In 1969, while working in the Yukon, a geologist named Chuck Fipke needed to be rescued from a mountainside in the Mackenzie mountain range where he had been stranded for close to a week. Stewart Blusson, his boss at the time, sent in the helicopter that saved him. From then on, Fipke and Blusson became friends and prospecting partners. Between them, they changed the landscape of Canadian mining when they co-discovered the Ekati diamond mine in Canada’s arctic.
In 1981, Blusson and Fipke began searching for diamonds in the Northwest Territories, concentrating their search on indicator minerals commonly associated with kimberlite, a host rock for diamond. They found kimberlitic indicator minerals near Lac de Gras in the Northwest Territories in 1985, and their first kimberlite at Point Lake in 1991 which contained diamonds. Seven years later, in 1998, the Ekati mine opened as a joint venture between BHP Diamonds Inc. (51%), Dia Met Minerals (29%), Fipke (10%), and Blusson (10%) and the rest is, how shall we say, history. A book entitled, Fire and Ice, marks the story of Charles Fipke and the great Canadian diamond discovery.
Since 1998, the mine has produced over 50 million carats (8,888 kg / 19,595 lb) of diamonds out of six open pits. And as a result, Fipke and Blusson are now among Canada’s richest businessmen and both are active philanthropists. Stewart Blusson has earned the distinction as one of the most generous philanthropists in Canadian history with donations of more than $100 million to fund Canadian medical research and education.
In a telephone interview, MiningFeeds asked Stewart Blusson for his take on the diamond sector today – here’s what he had to say. “Most junior diamond exploration companies have stalled due to the success of other commodities. But what many people may not understand is diamond mining is so much more profitable than other mining. A rich diamond bearing pipe is the most valuable real estate on earth.” Mr. Blusson also pointed out, “Today the supply of diamonds is winding down because diamonds are not expandable like other commodities. They occur in the earth’s surface in one particular way and, by 2050, there may be nothing left to mine.”
1. Peregrine Diamonds Ltd. (TSX:PGD)
During the height of the financial crisis in November 2008, BHP Billiton elected to exercise its earn-in rights for the Chidliak diamond project. The price? $22.3-million in exploration over a two year period entitled the mining giant to a 51% interest in Peregrine Diamond’s biggest project. This marked a significant milestone in the company’s history and set the stage for a huge rally in the company’s share price from the $0.75 range to over $4.50. Since then, shares of Peregrine Diamonds have, over a three year period, trended back to the $1.00 mark.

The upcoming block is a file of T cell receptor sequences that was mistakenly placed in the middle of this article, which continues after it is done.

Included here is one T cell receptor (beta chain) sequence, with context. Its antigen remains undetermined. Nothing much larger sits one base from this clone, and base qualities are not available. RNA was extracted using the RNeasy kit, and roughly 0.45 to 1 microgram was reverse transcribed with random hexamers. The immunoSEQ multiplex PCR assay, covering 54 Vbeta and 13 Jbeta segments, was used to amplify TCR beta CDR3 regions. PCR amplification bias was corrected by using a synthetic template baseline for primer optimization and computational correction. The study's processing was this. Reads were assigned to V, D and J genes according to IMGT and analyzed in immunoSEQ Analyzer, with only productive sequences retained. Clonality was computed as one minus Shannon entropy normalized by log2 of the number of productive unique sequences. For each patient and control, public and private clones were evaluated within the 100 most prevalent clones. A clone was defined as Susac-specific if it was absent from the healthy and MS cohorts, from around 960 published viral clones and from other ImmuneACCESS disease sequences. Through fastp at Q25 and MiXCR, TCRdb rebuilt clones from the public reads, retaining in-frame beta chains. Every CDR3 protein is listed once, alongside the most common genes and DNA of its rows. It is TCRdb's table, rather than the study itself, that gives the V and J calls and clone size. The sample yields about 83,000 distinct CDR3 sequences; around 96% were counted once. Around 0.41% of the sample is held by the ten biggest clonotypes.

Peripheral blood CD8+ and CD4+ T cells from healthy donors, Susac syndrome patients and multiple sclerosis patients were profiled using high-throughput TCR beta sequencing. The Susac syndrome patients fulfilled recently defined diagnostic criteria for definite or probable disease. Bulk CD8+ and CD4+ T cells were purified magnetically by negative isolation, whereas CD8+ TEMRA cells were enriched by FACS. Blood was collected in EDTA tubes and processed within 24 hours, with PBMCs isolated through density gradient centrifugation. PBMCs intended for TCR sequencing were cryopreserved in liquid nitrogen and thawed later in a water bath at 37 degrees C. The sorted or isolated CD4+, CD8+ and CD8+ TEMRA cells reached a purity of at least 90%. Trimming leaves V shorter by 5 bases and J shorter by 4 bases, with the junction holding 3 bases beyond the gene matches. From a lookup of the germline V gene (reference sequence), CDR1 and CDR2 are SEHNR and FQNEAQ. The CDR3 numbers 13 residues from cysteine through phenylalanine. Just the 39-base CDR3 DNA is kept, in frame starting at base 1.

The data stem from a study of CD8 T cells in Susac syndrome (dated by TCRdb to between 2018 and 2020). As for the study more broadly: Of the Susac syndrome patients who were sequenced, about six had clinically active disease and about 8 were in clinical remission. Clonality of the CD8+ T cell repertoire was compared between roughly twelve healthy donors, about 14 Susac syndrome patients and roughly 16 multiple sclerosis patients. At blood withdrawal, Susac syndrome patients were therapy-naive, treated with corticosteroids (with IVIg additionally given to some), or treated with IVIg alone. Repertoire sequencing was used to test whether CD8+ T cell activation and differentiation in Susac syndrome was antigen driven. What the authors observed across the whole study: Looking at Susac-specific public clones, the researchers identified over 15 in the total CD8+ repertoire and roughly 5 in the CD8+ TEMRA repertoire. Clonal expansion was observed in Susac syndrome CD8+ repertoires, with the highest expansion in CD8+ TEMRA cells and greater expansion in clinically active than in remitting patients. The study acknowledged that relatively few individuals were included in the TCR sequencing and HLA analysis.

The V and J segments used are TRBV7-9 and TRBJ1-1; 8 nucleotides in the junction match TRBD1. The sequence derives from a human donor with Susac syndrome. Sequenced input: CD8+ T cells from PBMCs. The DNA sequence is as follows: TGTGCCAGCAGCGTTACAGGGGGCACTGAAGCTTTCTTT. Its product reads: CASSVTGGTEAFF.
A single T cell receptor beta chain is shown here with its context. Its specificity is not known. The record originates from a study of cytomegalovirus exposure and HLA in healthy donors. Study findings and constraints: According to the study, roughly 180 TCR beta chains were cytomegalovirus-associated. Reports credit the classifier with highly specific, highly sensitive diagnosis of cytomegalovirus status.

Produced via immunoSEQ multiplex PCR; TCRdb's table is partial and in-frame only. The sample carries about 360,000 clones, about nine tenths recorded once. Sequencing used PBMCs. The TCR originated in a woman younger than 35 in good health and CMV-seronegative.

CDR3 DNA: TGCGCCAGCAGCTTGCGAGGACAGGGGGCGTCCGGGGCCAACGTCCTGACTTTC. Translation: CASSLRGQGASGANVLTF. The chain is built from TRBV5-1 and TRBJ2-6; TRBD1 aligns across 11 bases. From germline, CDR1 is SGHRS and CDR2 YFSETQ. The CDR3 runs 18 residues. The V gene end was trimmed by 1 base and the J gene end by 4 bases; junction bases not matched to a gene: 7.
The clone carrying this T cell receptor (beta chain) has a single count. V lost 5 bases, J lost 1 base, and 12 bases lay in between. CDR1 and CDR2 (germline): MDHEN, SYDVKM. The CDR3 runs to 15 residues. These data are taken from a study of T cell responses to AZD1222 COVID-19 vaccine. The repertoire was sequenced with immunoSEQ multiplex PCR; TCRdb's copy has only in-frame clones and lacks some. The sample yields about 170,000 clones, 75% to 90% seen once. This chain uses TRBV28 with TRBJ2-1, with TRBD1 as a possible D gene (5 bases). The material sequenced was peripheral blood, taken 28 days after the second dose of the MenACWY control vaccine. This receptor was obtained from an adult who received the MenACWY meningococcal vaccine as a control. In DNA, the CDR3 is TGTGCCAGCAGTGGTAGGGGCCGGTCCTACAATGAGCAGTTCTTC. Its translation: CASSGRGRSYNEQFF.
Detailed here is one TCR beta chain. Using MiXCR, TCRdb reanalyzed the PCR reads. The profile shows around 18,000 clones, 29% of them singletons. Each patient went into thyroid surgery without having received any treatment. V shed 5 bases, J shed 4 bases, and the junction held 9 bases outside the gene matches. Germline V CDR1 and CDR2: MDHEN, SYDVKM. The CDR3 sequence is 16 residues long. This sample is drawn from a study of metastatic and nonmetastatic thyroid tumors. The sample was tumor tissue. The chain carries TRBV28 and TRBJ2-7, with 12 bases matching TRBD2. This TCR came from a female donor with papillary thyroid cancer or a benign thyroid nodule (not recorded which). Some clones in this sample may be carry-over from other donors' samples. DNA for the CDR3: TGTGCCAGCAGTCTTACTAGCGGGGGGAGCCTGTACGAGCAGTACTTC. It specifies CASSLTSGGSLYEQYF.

Raymond Goldie, a senior mining analyst at Salman Partners, states in a report, “We note that BHP rarely enters into joint ventures with juniors, especially joint ventures in which the junior is, as is the case with Peregrine, the operator. BHP’s decision should not only increase the market’s confidence in the prospects of the Chidliak project, it should also increase the market’s confidence that the project can obtain financing through to production.”
A stable funding partner is a key part of the equation for a junior exploration and development diamond company since the average time frame from discovery to production is around 10 years and the costs are significant.
Is it time to revisit Peregrine Diamonds as an investor? We connected with Eric Friedland, younger brother to well-known mining venture capitalist Robert Friedland and CEO of Peregrine Diamonds, to find out what’s in store for the company – CLICK HERE – for the interview.
2. Stornoway Diamond Corp. (TSX:SWY)
A day late and a dollar short. Shareholders are hopeful the age-old idiom does not apply to Stornoway Diamond.
Stornoway’s flagship asset is the Renard Diamond Project which the company has been working on for 10 years in pursuit of becoming Québec’s first diamond mine. Current NI 43-101 compliant Indicated and Inferred Mineral Resources stand at 23.8 and 17.5 million carats respectively, with a further 23.5 to 48.5 million carats classified in the non-resource category. As Stornoway’s President & CEO, Matt Manson, pointed out during an interview with BNN on April, 2011, “Renard for us is the big value driver and big story.” During the interview, Mr. Manson also confirmed the Renard Feasibility Study was do for completion by the end of the third quarter, 2011 (September, 30th).
On September 20th, 2011, Stornoway reported their long awaited Renard Feasibility Study, which is to include an operating plan, mine plan, production schedule and cost estimates, was “nearing completion”. The company stated that, over the next several weeks, management would complete a final due diligence review in advance of its approval by the Board of Directors prior to its public release. That was seven weeks ago and still no word. And, based on some of the discussions taking place on internet message boards, investors are getting impatient. As one poster states, “Whats goin on here?…couldn’t imagine when (Stornoway) was 2.40 $ that it could go…to this level.” The company’s shares are currently trading at $1.49, down almost a $1.00 over the past four months.
With the company’s stock trading just above 52 week lows, there is another age-old idiom that shareholders of Stornoway Diamonds are very likely placing credence in – patience is a virtue.
For 5 Diamond Stocks to Watch – Part 2 – CLICK HERE.